Summary: This sermon examines Holy Spirit baptism from a Baptist's perspective, asking, "Is it really a second work of grace?" and "Must it be evidenced by speaking in tongues?" Also, "Is being filled with the Spirit the same thing?"

This morning, I’m going to have us look at something called “Holy Spirit baptism.” This is a subject that when mishandled can lead to a lot of confusion; not to mention, feelings of condemnation. The very first time I encountered this term was when I was in college and I attended an Assemblies of God church. I attended there on occasion because I enjoyed the lively and uplifting worship, and because my neighbor was the pastor and he invited me. Well, one day I was approached by a member of the church who asked me if I spoke in tongues. When I told him “No,” he said that I was not filled with the Holy Spirit; and therefore, I was not saved. Needless to say, I stopped attending there. In today’s message I’m going to share what I believe about Holy Spirit baptism based on my own study of the Scripture, and you could call this a Baptist’s perspective on Holy Spirit baptism. So, we’re going to get started by reading Acts 1:4-5 and verse 8; and also Acts 2:1-4.

Viewed as a Second Work of Grace (Acts 1:4-5, 8; 2:1-4)

4 And being assembled together with them, He commanded them not to depart from Jerusalem, but to wait for the Promise of the Father, “which,” He said, “you have heard from Me; 5 for John truly baptized with water, but you shall be baptized with the Holy Spirit not many days from now . . . 8 But you shall receive power when the Holy Spirit has come upon you; and you shall be witnesses to Me in Jerusalem, and in all Judea and Samaria, and to the end of the earth.”

1 When the Day of Pentecost had fully come, they were all with one accord in one place. 2 And suddenly there came a sound from heaven, as of a rushing mighty wind, and it filled the whole house where they were sitting. 3 Then there appeared to them divided tongues, as of fire, and one sat upon each of them. 4 And they were all filled with the Holy Spirit and began to speak with other tongues, as the Spirit gave them utterance.

Right here, in Acts 1:5, we see where Jesus declared, “You shall be baptized with the Holy Spirit,” and then in Acts 2:4, we are told how on the Day of Pentecost “they were all filled with the Holy Spirit.” In Matthew 3:11, John the Baptist prophesied, “I indeed baptize you with water unto repentance, but He who is coming after me is mightier than I, whose sandals I am not worthy to carry. He will baptize you with the Holy Spirit and fire.” What we see mentioned here in the book of Acts, and proclaimed by John the Baptist, is something referred to as “the baptism of the Holy Spirit.” Like I said in the introduction to this message, there can be a lot of confusion on this subject; so, I want to share some misconceptions and then look for the truth.

Some denominations believe that Holy Spirit baptism is a second work of grace occurring at a later moment. Listen as I share from a book entitled A Handbook of Holy Spirit Baptism. Don Basham says there are two experiences with God. He tells us, “The first is conversion; the sinner’s acceptance of Jesus Christ as Lord and Savior which brings salvation . . . But the Lord is not satisfied with our conversion alone . . . So, a second time we are confronted with the power of God; this time in the baptism in the Holy Spirit through which the Christian is brought into a deeper relationship with Christ and the Holy Spirit for the purpose of making him – not an object – but an instrument of redemption.”(1) He also states that, “The New Testament makes it plain that baptism in the Holy Spirit is a second work of grace which follows conversion.”(2) Allow me to take a moment and discuss how Holy Spirit baptism is not a second work of grace.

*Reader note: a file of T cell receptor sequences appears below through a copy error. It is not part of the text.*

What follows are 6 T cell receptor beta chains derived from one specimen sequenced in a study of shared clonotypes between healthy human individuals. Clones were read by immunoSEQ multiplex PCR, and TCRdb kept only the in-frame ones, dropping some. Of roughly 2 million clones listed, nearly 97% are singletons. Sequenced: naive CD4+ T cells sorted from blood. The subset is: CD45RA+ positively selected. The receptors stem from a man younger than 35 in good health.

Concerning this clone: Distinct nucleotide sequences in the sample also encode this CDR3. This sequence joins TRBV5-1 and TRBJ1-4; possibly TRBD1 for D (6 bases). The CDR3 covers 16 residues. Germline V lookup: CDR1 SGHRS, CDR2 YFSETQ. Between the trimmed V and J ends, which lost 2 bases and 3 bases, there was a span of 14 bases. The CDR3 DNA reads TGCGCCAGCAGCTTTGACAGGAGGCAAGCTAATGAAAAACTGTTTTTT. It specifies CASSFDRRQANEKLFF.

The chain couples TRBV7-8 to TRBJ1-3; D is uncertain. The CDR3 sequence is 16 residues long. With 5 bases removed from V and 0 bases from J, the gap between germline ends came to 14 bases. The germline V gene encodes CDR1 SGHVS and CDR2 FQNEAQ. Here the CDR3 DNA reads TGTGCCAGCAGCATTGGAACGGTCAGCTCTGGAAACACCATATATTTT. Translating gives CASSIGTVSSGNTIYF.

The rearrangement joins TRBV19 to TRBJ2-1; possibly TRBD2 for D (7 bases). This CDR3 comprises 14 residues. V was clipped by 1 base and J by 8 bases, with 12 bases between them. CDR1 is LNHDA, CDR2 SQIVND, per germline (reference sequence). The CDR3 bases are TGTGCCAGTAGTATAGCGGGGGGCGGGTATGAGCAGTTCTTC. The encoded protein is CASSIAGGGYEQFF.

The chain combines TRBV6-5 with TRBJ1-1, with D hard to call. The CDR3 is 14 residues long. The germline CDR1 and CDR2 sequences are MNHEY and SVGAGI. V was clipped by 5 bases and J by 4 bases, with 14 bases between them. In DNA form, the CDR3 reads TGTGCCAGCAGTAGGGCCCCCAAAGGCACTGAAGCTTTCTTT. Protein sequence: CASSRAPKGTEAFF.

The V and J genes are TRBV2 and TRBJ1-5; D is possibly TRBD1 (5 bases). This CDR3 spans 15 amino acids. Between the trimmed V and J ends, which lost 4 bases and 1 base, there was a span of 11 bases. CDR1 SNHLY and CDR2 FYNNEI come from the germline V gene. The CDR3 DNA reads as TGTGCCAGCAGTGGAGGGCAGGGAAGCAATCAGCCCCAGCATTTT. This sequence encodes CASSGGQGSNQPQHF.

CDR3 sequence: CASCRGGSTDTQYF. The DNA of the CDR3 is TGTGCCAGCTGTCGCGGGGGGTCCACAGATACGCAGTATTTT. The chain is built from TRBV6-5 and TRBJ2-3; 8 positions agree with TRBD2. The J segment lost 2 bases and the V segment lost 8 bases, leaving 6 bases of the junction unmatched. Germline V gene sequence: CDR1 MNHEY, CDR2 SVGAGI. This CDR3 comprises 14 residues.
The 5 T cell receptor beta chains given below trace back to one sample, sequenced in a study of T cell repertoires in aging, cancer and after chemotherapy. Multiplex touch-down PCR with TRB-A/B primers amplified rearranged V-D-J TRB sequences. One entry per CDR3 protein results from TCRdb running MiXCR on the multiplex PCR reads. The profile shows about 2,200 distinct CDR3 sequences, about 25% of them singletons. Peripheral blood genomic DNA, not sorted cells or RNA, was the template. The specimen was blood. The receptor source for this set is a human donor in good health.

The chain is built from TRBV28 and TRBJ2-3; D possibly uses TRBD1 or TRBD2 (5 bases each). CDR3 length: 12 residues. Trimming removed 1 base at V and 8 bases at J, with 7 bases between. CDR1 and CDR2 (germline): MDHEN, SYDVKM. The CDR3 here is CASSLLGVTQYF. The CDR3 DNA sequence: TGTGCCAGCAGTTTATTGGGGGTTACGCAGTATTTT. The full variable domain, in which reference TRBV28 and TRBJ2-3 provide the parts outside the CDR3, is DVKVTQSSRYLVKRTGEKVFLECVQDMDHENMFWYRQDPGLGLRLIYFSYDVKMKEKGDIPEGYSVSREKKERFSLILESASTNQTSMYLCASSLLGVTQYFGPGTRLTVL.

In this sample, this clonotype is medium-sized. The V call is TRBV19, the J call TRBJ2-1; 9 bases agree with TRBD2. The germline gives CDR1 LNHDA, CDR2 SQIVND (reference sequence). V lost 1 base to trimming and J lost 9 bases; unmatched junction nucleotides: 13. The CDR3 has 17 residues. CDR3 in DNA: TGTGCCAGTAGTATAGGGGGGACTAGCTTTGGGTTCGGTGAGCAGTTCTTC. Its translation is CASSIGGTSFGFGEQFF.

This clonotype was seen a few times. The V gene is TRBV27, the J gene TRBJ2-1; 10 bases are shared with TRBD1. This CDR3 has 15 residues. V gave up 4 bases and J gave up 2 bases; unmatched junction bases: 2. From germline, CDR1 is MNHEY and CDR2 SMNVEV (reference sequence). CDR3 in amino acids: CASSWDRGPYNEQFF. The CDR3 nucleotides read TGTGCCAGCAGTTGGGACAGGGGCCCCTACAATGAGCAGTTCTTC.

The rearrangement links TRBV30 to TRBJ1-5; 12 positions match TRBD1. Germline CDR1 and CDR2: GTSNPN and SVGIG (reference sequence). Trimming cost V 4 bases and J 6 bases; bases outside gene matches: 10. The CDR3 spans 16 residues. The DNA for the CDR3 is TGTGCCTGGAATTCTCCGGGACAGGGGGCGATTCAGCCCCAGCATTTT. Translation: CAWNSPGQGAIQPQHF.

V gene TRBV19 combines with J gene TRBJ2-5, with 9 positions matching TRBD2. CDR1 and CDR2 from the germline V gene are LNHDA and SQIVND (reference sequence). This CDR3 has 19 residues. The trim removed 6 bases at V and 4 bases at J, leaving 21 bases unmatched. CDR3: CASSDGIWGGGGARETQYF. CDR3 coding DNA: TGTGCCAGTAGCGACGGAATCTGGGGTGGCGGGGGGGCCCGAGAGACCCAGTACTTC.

In Acts 1:4, Jesus told His followers “to wait for the Promise of the Father which you have heard from Me.” That promise is seen in John 7:37-39, which says this: “On the last day, that great day of the feast, Jesus stood and cried out, saying, ‘If anyone thirsts, let him come to Me and drink. He who believes in Me, as the Scripture has said, out of his heart will flow rivers of living water.’ But this He spoke concerning the Spirit, whom those believing in Him would receive; for the Holy Spirit was not yet given, because Jesus was not yet glorified.” Jesus told His disciples that the Holy Spirit would be given to those who believed in Him, but the time and place in which the Spirit would be given had to occur later on, as Jesus had not yet been “glorified,” meaning that He had not yet ascended to be with His Father in heaven.

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Dr. Craig Nelson

commented on Jul 8, 2021

You made no mention of John 20:22, which makes the outpouring of the Holy Spirit on the day of Pentecost a second work/baptism for the 10 who were with Jesus.

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